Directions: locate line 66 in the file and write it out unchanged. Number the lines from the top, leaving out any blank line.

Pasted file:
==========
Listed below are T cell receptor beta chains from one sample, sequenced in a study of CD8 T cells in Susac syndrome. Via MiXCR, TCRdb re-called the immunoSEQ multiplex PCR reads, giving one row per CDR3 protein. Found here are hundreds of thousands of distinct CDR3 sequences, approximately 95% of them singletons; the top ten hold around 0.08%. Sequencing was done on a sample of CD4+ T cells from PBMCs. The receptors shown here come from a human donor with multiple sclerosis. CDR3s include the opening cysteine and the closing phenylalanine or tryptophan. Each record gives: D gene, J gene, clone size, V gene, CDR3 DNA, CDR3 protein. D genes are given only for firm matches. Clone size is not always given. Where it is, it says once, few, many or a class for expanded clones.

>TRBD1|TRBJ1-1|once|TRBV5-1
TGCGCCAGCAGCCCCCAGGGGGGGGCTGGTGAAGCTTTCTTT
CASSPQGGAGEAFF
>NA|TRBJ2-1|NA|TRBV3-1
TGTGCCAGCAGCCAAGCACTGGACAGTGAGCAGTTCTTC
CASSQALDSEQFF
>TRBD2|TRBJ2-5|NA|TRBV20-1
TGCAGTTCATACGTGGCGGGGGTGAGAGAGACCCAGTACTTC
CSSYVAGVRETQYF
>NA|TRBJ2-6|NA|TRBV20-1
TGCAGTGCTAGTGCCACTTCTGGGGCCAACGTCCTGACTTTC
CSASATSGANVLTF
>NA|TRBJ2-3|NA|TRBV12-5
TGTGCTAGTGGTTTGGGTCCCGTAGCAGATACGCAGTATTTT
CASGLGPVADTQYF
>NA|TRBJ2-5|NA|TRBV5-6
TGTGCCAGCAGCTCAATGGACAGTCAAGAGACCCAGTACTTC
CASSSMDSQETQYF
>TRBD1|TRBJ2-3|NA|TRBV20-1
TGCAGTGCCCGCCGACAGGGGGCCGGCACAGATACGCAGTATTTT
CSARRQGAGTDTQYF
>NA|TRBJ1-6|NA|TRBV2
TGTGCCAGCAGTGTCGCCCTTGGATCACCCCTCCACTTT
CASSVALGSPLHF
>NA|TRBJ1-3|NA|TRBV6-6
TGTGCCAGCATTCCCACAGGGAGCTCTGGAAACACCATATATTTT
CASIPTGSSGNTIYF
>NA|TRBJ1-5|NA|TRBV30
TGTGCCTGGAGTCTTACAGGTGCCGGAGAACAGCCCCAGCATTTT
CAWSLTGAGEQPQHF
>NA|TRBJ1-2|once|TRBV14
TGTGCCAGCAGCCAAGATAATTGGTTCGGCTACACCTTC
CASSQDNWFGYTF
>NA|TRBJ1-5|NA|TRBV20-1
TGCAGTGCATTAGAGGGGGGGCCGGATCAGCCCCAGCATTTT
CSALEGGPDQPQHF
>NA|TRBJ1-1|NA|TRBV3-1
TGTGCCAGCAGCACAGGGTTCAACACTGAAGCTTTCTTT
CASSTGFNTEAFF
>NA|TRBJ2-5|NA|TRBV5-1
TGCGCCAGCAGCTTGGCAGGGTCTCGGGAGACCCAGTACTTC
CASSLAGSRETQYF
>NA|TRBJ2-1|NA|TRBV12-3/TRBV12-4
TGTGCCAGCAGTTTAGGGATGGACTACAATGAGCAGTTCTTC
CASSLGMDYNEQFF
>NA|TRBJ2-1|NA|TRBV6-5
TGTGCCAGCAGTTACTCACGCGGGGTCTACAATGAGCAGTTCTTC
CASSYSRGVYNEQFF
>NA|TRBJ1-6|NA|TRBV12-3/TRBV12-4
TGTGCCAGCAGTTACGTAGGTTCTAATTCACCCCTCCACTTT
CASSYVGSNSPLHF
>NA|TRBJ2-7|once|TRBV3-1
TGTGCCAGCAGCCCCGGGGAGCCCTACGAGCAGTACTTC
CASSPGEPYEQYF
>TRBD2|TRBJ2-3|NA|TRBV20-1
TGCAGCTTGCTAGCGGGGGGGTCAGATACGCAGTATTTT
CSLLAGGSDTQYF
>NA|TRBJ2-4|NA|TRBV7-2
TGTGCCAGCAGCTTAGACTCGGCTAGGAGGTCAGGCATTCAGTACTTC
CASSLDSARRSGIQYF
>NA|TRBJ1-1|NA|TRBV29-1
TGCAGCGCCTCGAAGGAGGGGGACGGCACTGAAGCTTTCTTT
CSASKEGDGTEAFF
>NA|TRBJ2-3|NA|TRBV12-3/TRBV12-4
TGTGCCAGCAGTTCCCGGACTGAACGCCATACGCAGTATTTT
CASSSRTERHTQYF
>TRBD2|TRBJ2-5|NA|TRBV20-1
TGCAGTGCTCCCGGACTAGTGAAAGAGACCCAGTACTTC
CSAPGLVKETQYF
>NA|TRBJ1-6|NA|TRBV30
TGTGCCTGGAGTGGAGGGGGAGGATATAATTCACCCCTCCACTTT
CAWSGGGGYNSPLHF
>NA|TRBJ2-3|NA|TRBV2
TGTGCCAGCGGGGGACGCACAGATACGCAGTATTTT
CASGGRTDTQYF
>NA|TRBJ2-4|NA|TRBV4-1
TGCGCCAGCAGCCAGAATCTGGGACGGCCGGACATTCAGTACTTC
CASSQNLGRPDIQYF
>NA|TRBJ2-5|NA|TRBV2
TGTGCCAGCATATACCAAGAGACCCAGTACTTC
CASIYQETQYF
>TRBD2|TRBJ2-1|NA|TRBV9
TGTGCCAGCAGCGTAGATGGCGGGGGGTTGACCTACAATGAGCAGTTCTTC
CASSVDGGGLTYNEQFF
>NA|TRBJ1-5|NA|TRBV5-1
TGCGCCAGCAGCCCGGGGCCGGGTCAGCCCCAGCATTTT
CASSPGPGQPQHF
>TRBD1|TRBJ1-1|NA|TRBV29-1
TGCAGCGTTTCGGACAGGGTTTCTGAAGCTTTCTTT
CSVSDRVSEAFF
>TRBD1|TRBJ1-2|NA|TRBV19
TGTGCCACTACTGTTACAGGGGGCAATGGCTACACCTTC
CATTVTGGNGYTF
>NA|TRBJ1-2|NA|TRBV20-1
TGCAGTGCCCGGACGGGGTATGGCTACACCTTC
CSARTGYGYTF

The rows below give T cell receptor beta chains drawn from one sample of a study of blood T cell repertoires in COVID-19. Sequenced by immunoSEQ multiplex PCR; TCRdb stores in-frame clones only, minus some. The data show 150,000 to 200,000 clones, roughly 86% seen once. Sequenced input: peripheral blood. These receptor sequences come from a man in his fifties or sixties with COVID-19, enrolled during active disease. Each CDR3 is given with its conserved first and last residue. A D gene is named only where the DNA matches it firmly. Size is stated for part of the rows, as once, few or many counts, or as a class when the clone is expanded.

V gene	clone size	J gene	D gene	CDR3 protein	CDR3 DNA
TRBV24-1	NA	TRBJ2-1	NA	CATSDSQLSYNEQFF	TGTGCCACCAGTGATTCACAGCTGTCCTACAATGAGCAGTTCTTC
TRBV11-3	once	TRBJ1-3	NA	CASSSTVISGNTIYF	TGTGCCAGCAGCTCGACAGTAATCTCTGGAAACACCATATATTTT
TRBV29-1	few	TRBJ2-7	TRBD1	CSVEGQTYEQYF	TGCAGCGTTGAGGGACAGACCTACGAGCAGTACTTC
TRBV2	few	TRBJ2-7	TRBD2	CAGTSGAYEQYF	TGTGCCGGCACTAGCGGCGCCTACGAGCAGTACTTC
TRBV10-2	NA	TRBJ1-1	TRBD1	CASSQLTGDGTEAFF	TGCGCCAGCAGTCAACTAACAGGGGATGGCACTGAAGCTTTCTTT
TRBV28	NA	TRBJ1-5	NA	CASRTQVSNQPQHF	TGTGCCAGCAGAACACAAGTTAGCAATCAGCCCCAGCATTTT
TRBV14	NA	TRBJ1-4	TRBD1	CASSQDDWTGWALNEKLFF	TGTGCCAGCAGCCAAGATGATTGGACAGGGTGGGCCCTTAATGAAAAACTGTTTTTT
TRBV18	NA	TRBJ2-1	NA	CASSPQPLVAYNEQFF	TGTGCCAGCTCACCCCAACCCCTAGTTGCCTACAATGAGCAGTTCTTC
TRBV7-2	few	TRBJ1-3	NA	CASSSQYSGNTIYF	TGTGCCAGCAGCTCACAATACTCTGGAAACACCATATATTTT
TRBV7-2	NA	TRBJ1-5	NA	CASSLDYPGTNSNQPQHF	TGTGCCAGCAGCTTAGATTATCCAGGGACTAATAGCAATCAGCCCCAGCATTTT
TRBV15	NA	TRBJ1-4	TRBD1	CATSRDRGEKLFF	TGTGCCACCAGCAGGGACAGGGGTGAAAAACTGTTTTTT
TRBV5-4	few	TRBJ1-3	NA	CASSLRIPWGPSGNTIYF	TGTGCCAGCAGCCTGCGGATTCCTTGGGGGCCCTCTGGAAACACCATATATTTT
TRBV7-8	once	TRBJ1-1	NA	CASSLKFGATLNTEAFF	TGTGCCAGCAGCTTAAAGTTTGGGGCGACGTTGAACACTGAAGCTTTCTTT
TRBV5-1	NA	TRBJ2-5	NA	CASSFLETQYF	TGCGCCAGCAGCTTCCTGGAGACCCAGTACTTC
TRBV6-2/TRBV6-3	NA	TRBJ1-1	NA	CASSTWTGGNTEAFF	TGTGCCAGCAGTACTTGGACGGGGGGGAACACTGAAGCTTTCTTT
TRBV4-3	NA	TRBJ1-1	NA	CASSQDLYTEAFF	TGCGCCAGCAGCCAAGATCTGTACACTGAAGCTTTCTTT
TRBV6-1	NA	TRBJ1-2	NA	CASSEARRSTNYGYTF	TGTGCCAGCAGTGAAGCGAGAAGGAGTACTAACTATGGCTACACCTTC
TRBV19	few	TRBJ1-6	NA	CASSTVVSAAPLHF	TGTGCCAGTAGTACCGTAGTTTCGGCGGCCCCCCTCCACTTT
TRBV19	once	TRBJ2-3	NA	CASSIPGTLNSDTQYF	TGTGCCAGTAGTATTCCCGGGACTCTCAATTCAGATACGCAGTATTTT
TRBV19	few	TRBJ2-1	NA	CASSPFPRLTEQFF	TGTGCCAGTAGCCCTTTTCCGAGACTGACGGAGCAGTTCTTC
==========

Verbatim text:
TGTGCCAGCAGTTCCCGGACTGAACGCCATACGCAGTATTTT